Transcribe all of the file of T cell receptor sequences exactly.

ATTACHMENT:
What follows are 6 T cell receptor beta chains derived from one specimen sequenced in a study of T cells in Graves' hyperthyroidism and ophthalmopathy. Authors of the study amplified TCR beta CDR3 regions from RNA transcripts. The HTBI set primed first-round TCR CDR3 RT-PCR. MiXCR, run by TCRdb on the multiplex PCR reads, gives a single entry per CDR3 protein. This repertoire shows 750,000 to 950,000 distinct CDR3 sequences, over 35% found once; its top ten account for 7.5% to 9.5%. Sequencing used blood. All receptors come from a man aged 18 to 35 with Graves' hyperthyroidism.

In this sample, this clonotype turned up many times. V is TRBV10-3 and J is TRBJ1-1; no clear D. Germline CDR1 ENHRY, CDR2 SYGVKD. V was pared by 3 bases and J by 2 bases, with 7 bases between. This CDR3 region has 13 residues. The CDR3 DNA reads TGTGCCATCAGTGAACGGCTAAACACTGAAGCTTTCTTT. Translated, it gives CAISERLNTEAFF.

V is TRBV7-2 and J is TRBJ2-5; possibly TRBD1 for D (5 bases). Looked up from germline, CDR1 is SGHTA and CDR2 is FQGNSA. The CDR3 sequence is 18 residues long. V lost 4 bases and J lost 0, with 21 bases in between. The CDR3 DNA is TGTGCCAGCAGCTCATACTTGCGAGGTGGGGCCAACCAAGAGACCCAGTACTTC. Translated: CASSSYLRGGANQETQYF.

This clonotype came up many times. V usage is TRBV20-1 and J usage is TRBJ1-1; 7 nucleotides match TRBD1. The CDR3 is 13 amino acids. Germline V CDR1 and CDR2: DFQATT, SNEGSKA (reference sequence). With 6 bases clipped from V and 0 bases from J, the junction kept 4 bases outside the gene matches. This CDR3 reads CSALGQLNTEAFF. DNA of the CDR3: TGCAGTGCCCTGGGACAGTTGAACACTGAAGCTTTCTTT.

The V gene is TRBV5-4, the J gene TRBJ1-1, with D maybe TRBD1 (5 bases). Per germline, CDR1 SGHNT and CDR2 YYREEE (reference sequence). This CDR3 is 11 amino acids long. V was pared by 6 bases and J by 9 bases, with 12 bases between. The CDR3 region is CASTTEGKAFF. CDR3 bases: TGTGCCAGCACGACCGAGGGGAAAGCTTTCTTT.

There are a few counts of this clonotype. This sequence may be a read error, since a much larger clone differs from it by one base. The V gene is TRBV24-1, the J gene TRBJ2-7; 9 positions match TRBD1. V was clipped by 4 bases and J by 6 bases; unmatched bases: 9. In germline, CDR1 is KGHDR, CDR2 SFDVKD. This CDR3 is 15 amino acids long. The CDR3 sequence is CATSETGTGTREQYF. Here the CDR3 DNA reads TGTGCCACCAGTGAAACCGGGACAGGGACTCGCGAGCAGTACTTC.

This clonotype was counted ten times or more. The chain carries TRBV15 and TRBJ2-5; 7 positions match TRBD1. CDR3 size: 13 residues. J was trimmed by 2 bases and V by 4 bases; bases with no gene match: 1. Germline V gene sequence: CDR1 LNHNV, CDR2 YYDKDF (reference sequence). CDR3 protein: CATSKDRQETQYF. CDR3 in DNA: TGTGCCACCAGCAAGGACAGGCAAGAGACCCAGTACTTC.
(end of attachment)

What follows are 6 T cell receptor beta chains derived from one specimen sequenced in a study of T cells in Graves' hyperthyroidism and ophthalmopathy. Authors of the study amplified TCR beta CDR3 regions from RNA transcripts. The HTBI set primed first-round TCR CDR3 RT-PCR. MiXCR, run by TCRdb on the multiplex PCR reads, gives a single entry per CDR3 protein. This repertoire shows 750,000 to 950,000 distinct CDR3 sequences, over 35% found once; its top ten account for 7.5% to 9.5%. Sequencing used blood. All receptors come from a man aged 18 to 35 with Graves' hyperthyroidism.

In this sample, this clonotype turned up many times. V is TRBV10-3 and J is TRBJ1-1; no clear D. Germline CDR1 ENHRY, CDR2 SYGVKD. V was pared by 3 bases and J by 2 bases, with 7 bases between. This CDR3 region has 13 residues. The CDR3 DNA reads TGTGCCATCAGTGAACGGCTAAACACTGAAGCTTTCTTT. Translated, it gives CAISERLNTEAFF.

V is TRBV7-2 and J is TRBJ2-5; possibly TRBD1 for D (5 bases). Looked up from germline, CDR1 is SGHTA and CDR2 is FQGNSA. The CDR3 sequence is 18 residues long. V lost 4 bases and J lost 0, with 21 bases in between. The CDR3 DNA is TGTGCCAGCAGCTCATACTTGCGAGGTGGGGCCAACCAAGAGACCCAGTACTTC. Translated: CASSSYLRGGANQETQYF.

This clonotype came up many times. V usage is TRBV20-1 and J usage is TRBJ1-1; 7 nucleotides match TRBD1. The CDR3 is 13 amino acids. Germline V CDR1 and CDR2: DFQATT, SNEGSKA (reference sequence). With 6 bases clipped from V and 0 bases from J, the junction kept 4 bases outside the gene matches. This CDR3 reads CSALGQLNTEAFF. DNA of the CDR3: TGCAGTGCCCTGGGACAGTTGAACACTGAAGCTTTCTTT.

The V gene is TRBV5-4, the J gene TRBJ1-1, with D maybe TRBD1 (5 bases). Per germline, CDR1 SGHNT and CDR2 YYREEE (reference sequence). This CDR3 is 11 amino acids long. V was pared by 6 bases and J by 9 bases, with 12 bases between. The CDR3 region is CASTTEGKAFF. CDR3 bases: TGTGCCAGCACGACCGAGGGGAAAGCTTTCTTT.

There are a few counts of this clonotype. This sequence may be a read error, since a much larger clone differs from it by one base. The V gene is TRBV24-1, the J gene TRBJ2-7; 9 positions match TRBD1. V was clipped by 4 bases and J by 6 bases; unmatched bases: 9. In germline, CDR1 is KGHDR, CDR2 SFDVKD. This CDR3 is 15 amino acids long. The CDR3 sequence is CATSETGTGTREQYF. Here the CDR3 DNA reads TGTGCCACCAGTGAAACCGGGACAGGGACTCGCGAGCAGTACTTC.

This clonotype was counted ten times or more. The chain carries TRBV15 and TRBJ2-5; 7 positions match TRBD1. CDR3 size: 13 residues. J was trimmed by 2 bases and V by 4 bases; bases with no gene match: 1. Germline V gene sequence: CDR1 LNHNV, CDR2 YYDKDF (reference sequence). CDR3 protein: CATSKDRQETQYF. CDR3 in DNA: TGTGCCACCAGCAAGGACAGGCAAGAGACCCAGTACTTC.